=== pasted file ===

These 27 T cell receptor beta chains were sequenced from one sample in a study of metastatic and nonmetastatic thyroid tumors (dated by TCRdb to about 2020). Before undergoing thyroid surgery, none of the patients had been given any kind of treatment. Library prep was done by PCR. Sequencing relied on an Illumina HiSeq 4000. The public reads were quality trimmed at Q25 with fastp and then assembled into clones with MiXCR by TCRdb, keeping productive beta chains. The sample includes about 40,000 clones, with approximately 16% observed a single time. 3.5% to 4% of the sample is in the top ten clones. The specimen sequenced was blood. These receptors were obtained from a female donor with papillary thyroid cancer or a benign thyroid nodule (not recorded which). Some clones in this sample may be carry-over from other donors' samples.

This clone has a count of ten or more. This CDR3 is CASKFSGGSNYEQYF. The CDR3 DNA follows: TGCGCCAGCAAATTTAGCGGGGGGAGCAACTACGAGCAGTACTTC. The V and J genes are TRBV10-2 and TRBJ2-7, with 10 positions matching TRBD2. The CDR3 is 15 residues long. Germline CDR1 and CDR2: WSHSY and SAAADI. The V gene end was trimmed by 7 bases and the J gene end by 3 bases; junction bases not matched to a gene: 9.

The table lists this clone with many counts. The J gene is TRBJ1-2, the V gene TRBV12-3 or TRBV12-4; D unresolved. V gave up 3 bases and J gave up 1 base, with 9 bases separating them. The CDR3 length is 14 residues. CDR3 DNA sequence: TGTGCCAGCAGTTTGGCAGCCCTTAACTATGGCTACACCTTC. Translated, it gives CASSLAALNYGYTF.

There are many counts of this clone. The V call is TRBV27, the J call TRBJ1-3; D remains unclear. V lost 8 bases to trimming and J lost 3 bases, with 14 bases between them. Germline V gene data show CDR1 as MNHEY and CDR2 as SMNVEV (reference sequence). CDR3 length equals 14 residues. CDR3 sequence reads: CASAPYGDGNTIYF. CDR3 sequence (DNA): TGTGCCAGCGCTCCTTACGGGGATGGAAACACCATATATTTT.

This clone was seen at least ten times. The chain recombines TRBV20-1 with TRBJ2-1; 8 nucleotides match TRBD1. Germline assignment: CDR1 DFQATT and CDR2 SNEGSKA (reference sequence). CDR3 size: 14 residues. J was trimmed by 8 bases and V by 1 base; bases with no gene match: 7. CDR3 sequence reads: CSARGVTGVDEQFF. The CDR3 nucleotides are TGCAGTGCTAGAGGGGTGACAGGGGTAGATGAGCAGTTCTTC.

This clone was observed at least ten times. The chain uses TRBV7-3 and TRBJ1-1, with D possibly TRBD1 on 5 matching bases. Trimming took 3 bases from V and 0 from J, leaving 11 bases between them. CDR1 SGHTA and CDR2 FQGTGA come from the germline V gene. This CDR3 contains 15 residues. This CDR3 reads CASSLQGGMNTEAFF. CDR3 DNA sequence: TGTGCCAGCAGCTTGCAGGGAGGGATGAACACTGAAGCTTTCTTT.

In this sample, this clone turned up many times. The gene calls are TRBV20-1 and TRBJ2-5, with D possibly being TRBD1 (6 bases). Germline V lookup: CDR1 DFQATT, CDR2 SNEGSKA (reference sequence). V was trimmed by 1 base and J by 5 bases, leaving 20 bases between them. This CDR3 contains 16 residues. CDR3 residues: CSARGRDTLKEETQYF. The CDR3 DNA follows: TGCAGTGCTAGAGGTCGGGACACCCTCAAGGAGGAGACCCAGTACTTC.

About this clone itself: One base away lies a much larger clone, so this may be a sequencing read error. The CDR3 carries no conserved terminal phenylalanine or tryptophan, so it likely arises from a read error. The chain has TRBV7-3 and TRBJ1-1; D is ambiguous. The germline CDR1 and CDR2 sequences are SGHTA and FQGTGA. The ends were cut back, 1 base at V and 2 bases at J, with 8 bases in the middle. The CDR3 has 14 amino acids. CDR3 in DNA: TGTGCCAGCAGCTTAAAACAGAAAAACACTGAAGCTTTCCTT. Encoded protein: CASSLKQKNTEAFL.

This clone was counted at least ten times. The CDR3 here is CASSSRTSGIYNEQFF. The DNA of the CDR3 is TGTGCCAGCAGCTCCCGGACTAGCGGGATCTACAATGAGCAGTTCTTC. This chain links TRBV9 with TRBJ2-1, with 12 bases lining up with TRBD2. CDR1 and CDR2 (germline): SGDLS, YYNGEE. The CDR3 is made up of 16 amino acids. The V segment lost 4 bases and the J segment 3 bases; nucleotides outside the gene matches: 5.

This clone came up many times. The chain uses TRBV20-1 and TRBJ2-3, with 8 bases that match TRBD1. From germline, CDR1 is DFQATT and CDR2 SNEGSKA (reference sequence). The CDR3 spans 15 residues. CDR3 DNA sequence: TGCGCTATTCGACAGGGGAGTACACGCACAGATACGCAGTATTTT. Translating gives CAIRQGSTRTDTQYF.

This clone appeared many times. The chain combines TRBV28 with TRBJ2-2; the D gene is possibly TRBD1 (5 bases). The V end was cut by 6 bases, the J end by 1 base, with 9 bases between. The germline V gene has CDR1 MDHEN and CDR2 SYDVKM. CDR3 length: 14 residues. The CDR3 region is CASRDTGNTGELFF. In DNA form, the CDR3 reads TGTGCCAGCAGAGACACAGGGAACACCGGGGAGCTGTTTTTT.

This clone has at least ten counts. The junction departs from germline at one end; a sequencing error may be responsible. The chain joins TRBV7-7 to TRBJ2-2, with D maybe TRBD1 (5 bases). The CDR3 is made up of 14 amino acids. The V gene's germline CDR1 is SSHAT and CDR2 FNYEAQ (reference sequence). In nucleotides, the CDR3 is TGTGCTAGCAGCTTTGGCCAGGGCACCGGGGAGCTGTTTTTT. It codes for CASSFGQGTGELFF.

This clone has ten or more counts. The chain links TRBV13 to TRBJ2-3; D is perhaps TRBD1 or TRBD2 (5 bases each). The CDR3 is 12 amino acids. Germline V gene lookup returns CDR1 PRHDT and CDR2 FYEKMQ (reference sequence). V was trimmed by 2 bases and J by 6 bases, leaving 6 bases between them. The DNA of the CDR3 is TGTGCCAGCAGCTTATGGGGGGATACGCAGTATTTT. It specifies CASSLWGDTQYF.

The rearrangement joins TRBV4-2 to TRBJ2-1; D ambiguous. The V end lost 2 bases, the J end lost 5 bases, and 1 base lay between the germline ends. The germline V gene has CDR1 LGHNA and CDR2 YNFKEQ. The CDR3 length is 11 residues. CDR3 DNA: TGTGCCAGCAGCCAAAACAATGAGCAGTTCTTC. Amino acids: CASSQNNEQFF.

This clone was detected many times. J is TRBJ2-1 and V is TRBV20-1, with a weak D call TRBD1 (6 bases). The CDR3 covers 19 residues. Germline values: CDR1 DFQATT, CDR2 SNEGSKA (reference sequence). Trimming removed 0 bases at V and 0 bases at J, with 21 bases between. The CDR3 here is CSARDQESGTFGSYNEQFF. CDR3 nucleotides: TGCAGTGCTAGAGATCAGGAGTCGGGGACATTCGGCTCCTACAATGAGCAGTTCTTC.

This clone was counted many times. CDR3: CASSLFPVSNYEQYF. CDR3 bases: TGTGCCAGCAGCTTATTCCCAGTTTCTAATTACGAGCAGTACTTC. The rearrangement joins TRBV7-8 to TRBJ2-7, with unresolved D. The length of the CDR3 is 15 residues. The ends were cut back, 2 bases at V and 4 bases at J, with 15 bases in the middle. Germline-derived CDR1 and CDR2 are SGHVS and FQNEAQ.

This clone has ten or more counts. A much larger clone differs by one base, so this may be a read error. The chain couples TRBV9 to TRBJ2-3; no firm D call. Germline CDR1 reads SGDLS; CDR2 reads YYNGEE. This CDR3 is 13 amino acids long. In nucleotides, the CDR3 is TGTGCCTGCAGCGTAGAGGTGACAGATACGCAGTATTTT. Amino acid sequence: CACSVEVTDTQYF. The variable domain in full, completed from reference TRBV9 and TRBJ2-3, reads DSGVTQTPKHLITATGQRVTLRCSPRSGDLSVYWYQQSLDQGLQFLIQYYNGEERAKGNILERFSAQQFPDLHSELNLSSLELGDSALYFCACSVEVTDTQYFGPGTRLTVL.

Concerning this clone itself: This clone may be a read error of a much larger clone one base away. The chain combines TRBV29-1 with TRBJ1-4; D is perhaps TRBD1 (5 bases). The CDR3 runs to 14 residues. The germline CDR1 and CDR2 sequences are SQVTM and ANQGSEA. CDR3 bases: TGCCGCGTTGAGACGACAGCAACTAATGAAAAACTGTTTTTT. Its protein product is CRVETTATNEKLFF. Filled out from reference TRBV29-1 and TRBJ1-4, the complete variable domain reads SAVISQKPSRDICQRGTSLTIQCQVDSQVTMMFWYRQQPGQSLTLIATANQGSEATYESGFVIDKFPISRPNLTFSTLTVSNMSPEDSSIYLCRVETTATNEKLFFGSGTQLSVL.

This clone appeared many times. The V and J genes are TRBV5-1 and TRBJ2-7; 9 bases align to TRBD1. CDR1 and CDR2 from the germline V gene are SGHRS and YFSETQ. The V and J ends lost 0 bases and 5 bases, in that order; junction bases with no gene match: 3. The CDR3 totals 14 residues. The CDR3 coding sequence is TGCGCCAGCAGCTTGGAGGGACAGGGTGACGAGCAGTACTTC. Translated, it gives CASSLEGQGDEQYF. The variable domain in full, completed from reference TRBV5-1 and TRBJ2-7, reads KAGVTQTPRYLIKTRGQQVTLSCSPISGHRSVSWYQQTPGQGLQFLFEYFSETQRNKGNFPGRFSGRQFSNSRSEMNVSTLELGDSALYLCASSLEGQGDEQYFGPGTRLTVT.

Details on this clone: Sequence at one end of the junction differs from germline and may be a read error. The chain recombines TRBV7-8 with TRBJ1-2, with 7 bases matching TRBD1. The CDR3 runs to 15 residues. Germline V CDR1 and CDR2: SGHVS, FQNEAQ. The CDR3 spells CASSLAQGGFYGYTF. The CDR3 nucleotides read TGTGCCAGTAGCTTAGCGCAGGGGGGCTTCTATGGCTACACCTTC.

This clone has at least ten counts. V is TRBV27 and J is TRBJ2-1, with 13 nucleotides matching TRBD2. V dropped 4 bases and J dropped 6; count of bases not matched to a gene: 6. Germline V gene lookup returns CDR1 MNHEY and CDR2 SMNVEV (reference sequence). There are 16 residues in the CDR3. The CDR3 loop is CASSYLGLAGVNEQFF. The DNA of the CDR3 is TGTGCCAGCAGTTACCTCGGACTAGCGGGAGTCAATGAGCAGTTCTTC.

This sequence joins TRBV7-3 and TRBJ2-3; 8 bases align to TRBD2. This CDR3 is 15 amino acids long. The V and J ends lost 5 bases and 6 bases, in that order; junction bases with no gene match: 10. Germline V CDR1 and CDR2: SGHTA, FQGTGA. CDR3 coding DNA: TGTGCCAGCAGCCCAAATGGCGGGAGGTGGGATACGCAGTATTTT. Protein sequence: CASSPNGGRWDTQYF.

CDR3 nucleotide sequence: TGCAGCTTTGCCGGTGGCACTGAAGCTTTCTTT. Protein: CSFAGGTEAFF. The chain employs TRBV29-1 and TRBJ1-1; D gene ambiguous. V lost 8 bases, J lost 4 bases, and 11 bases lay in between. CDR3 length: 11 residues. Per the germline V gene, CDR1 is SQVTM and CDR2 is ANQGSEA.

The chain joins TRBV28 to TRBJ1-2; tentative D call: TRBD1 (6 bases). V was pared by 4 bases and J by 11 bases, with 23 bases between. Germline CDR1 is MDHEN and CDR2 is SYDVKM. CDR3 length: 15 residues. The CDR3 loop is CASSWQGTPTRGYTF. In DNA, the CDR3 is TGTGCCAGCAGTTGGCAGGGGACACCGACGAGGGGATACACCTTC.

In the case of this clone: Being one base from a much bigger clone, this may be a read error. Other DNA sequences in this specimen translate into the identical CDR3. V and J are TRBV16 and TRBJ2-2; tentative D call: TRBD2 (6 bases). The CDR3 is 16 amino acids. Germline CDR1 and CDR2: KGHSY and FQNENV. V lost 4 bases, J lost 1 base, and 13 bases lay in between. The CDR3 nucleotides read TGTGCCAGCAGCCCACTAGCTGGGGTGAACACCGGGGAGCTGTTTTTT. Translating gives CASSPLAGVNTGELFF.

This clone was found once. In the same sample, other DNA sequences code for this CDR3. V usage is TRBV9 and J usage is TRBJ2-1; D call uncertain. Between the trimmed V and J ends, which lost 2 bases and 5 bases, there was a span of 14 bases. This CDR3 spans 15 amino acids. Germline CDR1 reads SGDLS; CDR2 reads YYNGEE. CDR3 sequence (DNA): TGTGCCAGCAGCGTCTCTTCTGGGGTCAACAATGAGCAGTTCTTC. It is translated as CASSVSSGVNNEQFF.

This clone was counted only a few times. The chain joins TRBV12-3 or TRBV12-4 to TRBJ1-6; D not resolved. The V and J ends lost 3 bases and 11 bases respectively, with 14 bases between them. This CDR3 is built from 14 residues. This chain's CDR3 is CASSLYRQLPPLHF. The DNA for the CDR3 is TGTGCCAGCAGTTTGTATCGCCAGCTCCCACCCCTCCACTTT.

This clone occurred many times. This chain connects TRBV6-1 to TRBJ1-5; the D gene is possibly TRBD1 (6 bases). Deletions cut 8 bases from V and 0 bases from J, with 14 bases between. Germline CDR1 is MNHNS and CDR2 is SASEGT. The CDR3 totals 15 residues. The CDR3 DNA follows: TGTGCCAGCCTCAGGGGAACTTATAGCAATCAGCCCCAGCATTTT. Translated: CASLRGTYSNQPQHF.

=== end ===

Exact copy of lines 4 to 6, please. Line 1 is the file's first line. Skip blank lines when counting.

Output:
There are many counts of this clone. The V call is TRBV27, the J call TRBJ1-3; D remains unclear. V lost 8 bases to trimming and J lost 3 bases, with 14 bases between them. Germline V gene data show CDR1 as MNHEY and CDR2 as SMNVEV (reference sequence). CDR3 length equals 14 residues. CDR3 sequence reads: CASAPYGDGNTIYF. CDR3 sequence (DNA): TGTGCCAGCGCTCCTTACGGGGATGGAAACACCATATATTTT.

This clone was seen at least ten times. The chain recombines TRBV20-1 with TRBJ2-1; 8 nucleotides match TRBD1. Germline assignment: CDR1 DFQATT and CDR2 SNEGSKA (reference sequence). CDR3 size: 14 residues. J was trimmed by 8 bases and V by 1 base; bases with no gene match: 7. CDR3 sequence reads: CSARGVTGVDEQFF. The CDR3 nucleotides are TGCAGTGCTAGAGGGGTGACAGGGGTAGATGAGCAGTTCTTC.

This clone was observed at least ten times. The chain uses TRBV7-3 and TRBJ1-1, with D possibly TRBD1 on 5 matching bases. Trimming took 3 bases from V and 0 from J, leaving 11 bases between them. CDR1 SGHTA and CDR2 FQGTGA come from the germline V gene. This CDR3 contains 15 residues. This CDR3 reads CASSLQGGMNTEAFF. CDR3 DNA sequence: TGTGCCAGCAGCTTGCAGGGAGGGATGAACACTGAAGCTTTCTTT.